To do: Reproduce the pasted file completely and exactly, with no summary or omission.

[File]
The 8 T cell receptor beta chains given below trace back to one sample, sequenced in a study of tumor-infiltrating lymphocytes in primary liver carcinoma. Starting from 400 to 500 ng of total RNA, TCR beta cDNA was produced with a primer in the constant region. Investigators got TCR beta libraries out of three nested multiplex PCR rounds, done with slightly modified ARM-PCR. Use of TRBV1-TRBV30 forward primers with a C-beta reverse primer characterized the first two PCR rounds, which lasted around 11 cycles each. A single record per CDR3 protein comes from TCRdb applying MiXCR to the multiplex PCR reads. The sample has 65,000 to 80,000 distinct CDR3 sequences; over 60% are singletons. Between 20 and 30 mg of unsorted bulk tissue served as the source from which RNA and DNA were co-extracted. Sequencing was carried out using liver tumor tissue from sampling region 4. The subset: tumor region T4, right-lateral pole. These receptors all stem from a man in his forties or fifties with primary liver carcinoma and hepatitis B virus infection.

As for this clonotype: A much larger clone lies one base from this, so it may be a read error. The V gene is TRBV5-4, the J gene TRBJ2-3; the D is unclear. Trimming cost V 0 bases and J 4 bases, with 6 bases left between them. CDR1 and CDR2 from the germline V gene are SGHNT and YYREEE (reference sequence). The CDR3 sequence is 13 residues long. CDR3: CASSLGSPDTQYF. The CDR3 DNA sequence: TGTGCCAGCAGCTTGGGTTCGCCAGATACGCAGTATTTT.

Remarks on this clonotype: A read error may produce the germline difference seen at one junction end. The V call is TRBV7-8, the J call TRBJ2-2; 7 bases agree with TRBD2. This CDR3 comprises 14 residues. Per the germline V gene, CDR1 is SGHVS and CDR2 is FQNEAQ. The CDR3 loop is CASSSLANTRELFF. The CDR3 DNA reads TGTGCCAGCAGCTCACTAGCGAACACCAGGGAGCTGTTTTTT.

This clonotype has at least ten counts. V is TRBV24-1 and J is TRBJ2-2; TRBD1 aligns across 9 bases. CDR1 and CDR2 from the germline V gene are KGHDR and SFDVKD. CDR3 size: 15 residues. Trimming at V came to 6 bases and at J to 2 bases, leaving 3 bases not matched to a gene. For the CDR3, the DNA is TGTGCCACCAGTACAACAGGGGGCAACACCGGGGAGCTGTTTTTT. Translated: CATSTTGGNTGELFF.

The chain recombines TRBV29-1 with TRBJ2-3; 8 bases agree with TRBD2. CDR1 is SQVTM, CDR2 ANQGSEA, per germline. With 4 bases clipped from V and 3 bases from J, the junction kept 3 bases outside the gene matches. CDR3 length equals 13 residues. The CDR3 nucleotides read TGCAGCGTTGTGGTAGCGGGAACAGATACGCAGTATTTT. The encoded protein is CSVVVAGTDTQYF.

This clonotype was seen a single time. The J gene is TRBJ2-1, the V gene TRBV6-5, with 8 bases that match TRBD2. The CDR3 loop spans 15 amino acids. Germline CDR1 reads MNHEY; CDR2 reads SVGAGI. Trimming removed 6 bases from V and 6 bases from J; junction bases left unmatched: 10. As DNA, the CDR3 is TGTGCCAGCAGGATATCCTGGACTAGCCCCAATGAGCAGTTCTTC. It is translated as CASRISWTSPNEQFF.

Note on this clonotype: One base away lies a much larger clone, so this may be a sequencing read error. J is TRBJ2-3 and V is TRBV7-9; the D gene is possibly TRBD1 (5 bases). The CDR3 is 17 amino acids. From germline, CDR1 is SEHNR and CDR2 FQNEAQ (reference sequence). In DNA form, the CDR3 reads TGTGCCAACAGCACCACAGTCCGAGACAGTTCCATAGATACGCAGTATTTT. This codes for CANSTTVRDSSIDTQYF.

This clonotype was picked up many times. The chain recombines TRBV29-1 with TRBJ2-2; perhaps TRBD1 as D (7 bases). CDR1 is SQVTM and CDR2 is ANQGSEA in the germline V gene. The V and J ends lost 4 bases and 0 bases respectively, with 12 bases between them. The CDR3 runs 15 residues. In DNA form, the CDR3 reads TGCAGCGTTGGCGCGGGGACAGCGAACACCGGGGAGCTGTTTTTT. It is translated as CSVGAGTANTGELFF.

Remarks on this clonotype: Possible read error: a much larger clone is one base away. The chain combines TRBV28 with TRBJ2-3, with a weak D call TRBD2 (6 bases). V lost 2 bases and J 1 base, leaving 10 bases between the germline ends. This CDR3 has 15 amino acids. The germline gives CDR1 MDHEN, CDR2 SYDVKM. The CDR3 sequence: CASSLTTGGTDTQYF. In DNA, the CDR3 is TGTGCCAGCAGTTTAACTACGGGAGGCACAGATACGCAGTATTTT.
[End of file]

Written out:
The 8 T cell receptor beta chains given below trace back to one sample, sequenced in a study of tumor-infiltrating lymphocytes in primary liver carcinoma. Starting from 400 to 500 ng of total RNA, TCR beta cDNA was produced with a primer in the constant region. Investigators got TCR beta libraries out of three nested multiplex PCR rounds, done with slightly modified ARM-PCR. Use of TRBV1-TRBV30 forward primers with a C-beta reverse primer characterized the first two PCR rounds, which lasted around 11 cycles each. A single record per CDR3 protein comes from TCRdb applying MiXCR to the multiplex PCR reads. The sample has 65,000 to 80,000 distinct CDR3 sequences; over 60% are singletons. Between 20 and 30 mg of unsorted bulk tissue served as the source from which RNA and DNA were co-extracted. Sequencing was carried out using liver tumor tissue from sampling region 4. The subset: tumor region T4, right-lateral pole. These receptors all stem from a man in his forties or fifties with primary liver carcinoma and hepatitis B virus infection.

As for this clonotype: A much larger clone lies one base from this, so it may be a read error. The V gene is TRBV5-4, the J gene TRBJ2-3; the D is unclear. Trimming cost V 0 bases and J 4 bases, with 6 bases left between them. CDR1 and CDR2 from the germline V gene are SGHNT and YYREEE (reference sequence). The CDR3 sequence is 13 residues long. CDR3: CASSLGSPDTQYF. The CDR3 DNA sequence: TGTGCCAGCAGCTTGGGTTCGCCAGATACGCAGTATTTT.

Remarks on this clonotype: A read error may produce the germline difference seen at one junction end. The V call is TRBV7-8, the J call TRBJ2-2; 7 bases agree with TRBD2. This CDR3 comprises 14 residues. Per the germline V gene, CDR1 is SGHVS and CDR2 is FQNEAQ. The CDR3 loop is CASSSLANTRELFF. The CDR3 DNA reads TGTGCCAGCAGCTCACTAGCGAACACCAGGGAGCTGTTTTTT.

This clonotype has at least ten counts. V is TRBV24-1 and J is TRBJ2-2; TRBD1 aligns across 9 bases. CDR1 and CDR2 from the germline V gene are KGHDR and SFDVKD. CDR3 size: 15 residues. Trimming at V came to 6 bases and at J to 2 bases, leaving 3 bases not matched to a gene. For the CDR3, the DNA is TGTGCCACCAGTACAACAGGGGGCAACACCGGGGAGCTGTTTTTT. Translated: CATSTTGGNTGELFF.

The chain recombines TRBV29-1 with TRBJ2-3; 8 bases agree with TRBD2. CDR1 is SQVTM, CDR2 ANQGSEA, per germline. With 4 bases clipped from V and 3 bases from J, the junction kept 3 bases outside the gene matches. CDR3 length equals 13 residues. The CDR3 nucleotides read TGCAGCGTTGTGGTAGCGGGAACAGATACGCAGTATTTT. The encoded protein is CSVVVAGTDTQYF.

This clonotype was seen a single time. The J gene is TRBJ2-1, the V gene TRBV6-5, with 8 bases that match TRBD2. The CDR3 loop spans 15 amino acids. Germline CDR1 reads MNHEY; CDR2 reads SVGAGI. Trimming removed 6 bases from V and 6 bases from J; junction bases left unmatched: 10. As DNA, the CDR3 is TGTGCCAGCAGGATATCCTGGACTAGCCCCAATGAGCAGTTCTTC. It is translated as CASRISWTSPNEQFF.

Note on this clonotype: One base away lies a much larger clone, so this may be a sequencing read error. J is TRBJ2-3 and V is TRBV7-9; the D gene is possibly TRBD1 (5 bases). The CDR3 is 17 amino acids. From germline, CDR1 is SEHNR and CDR2 FQNEAQ (reference sequence). In DNA form, the CDR3 reads TGTGCCAACAGCACCACAGTCCGAGACAGTTCCATAGATACGCAGTATTTT. This codes for CANSTTVRDSSIDTQYF.

This clonotype was picked up many times. The chain recombines TRBV29-1 with TRBJ2-2; perhaps TRBD1 as D (7 bases). CDR1 is SQVTM and CDR2 is ANQGSEA in the germline V gene. The V and J ends lost 4 bases and 0 bases respectively, with 12 bases between them. The CDR3 runs 15 residues. In DNA form, the CDR3 reads TGCAGCGTTGGCGCGGGGACAGCGAACACCGGGGAGCTGTTTTTT. It is translated as CSVGAGTANTGELFF.

Remarks on this clonotype: Possible read error: a much larger clone is one base away. The chain combines TRBV28 with TRBJ2-3, with a weak D call TRBD2 (6 bases). V lost 2 bases and J 1 base, leaving 10 bases between the germline ends. This CDR3 has 15 amino acids. The germline gives CDR1 MDHEN, CDR2 SYDVKM. The CDR3 sequence: CASSLTTGGTDTQYF. In DNA, the CDR3 is TGTGCCAGCAGTTTAACTACGGGAGGCACAGATACGCAGTATTTT.